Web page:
Who are Double Negative? They're a bunch of 40-somethings playing hardcore punk, most notably fanzine artist Brian Walsby, who also did time in Polvo. The Wonderful and Frightening World of Double Negative is a 17-minute album that would be an utterly convincing artifact of their youth if it wasn't so well recorded. Fantastic guitar torture, two songs that start with the same riff, blown lungs, and a logo that looks good painted on a leather jacket.
In 2004, I was shocked to find Nick Cave and Mark E. Smith totally revitalized. Their previous decade's offerings weren't bad, just a gradual winnowing of inspiration. But the albums they came up with that year were as brash as their eighties peaks. So the new records aren't quite a surprise, but I like them even better than Lyre of Orpheus and Real New Fall Album. Both released records under new names, and tapped into sounds I thought they'd never revisit – for Cave, outright assault, for Smith, the beatnik synthpop of the Fall's Beggars Banquet years.
Smith's collaboration with Mouse on Mars, under the name Von Sudenfed, sounds phoned-in in the best possible sense. His presence in the mixes sounds like it was laid down well before the tracks took shape, allowing Toma and Werner to cut and flip and dislocate the already sideways logic of his delivery. They put together a set that roams all over the electronic map. "Rhinohead" hearkens back to Madchester dance rock, and is followed up by "Flooded,” another instantly accessible track. As the disc moves along, it gets minimal and odd, looping Smith's rotten-tooth grunts and porous-liver poetry over scratches and sampled country twangs and Afro-pop. Tromatic Reflexxions is the rare supergroup situation where the talents don't overlap, but complement.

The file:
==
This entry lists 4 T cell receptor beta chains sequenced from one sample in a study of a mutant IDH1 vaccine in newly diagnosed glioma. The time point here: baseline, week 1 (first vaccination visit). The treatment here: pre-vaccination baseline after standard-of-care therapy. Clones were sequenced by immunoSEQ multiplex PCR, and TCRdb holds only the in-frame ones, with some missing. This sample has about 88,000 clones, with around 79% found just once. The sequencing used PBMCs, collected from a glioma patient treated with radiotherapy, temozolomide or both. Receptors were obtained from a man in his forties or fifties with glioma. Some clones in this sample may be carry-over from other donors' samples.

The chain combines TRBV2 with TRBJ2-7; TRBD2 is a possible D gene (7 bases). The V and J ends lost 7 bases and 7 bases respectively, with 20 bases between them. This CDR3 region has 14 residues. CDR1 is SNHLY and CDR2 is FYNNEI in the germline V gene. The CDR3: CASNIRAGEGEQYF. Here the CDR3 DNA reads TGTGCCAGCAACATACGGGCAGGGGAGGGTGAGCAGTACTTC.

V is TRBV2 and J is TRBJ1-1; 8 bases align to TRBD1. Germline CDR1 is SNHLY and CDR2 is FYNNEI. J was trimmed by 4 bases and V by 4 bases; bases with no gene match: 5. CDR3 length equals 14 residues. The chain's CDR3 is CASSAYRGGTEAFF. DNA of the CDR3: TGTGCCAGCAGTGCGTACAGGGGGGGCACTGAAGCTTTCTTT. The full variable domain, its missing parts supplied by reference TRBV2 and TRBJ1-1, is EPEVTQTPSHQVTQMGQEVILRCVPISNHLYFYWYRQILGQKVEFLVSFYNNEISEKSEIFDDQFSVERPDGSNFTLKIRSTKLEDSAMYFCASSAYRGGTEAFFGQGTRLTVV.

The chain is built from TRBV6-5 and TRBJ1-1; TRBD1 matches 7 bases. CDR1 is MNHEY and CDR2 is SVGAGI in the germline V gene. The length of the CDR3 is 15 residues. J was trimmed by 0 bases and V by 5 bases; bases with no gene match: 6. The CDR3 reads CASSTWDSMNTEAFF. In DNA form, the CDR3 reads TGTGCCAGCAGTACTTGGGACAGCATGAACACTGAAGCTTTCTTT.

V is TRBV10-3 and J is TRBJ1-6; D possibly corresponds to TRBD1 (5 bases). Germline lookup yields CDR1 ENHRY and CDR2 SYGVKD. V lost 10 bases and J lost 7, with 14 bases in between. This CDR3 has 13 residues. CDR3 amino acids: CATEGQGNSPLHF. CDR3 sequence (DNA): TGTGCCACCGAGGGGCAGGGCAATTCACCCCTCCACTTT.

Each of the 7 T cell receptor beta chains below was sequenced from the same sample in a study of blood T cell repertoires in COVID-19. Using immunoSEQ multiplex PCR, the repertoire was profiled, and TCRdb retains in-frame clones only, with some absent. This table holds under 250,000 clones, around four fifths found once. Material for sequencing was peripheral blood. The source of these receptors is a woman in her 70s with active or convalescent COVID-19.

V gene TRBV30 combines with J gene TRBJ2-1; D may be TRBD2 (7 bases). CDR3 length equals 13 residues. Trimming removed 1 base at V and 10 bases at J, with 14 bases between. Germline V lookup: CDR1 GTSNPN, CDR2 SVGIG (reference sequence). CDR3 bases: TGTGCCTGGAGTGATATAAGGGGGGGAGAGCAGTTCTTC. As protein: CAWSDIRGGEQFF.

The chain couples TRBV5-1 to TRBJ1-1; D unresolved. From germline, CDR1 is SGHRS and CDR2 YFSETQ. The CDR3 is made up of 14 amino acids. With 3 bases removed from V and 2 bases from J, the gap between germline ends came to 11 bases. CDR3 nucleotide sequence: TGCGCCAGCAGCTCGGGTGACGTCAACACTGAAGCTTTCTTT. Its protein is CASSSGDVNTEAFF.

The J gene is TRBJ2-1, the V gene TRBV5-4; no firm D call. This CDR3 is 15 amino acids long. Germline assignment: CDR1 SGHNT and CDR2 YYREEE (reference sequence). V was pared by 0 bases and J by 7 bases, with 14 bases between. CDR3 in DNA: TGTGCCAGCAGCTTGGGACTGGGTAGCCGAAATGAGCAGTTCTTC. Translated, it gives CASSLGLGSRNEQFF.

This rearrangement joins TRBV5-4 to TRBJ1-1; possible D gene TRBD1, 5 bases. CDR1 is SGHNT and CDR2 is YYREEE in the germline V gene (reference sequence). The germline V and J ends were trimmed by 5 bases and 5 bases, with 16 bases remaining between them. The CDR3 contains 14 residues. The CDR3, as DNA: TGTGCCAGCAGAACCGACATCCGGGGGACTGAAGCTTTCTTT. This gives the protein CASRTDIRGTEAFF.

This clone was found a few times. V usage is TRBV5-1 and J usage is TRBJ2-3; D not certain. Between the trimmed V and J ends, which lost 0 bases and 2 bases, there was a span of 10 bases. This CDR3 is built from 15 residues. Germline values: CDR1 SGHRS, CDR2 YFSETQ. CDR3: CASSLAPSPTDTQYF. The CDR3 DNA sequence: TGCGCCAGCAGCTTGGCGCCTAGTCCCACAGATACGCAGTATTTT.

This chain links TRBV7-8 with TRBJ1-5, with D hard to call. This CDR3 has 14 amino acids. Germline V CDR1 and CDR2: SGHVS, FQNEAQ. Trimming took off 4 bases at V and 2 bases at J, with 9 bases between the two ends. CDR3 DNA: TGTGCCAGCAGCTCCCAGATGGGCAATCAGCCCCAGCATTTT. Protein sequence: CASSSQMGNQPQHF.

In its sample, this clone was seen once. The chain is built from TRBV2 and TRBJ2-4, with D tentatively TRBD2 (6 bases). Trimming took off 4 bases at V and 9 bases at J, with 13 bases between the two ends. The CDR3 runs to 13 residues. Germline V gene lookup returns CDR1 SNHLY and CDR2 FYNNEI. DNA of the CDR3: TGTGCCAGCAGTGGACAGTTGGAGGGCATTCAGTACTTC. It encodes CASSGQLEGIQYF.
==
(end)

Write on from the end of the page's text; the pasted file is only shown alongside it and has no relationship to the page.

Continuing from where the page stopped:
Amplified guitars yield their most interesting sounds in the hands of novices, and Nick Cave decided to become a novice guitarist just before turning 50. Under the name of Grinderman, Cave and the core of the current Bad Seeds put together a set of songs that take full advantage of the situation. I've always felt that Cave's work turns for the worse when he tries to restrain himself, tries to be tasteful. In taking up the electric guitar, he went all out, indulging in effect pedals and overtones and sonic glop. The rest of the band’s expertise keeps it from falling apart. The lyrics are the drollest he's had in years. It's like a horny old goat of an English professor jamming with undergraduates.
We are Him is the first Angels of Light album that's drawn me in like the Swans. When he's on, Michael Gira draws you in deep. Playing with a full band at medium tempos, it's conventional on the surface. "Good By Mary Lou" has bluegrass picking and female backing vocals and a bright change for the bridge, yet still takes on the trancelike intensity of his best work. This is crisp and tidy music. Crisp and tidy like that silver-haired man who's rented the attic apartment for years and wont make eye contact and doesn't want anyone to see what he's getting out of his mailbox. You really don't want to know what is on the other side of the apartment door.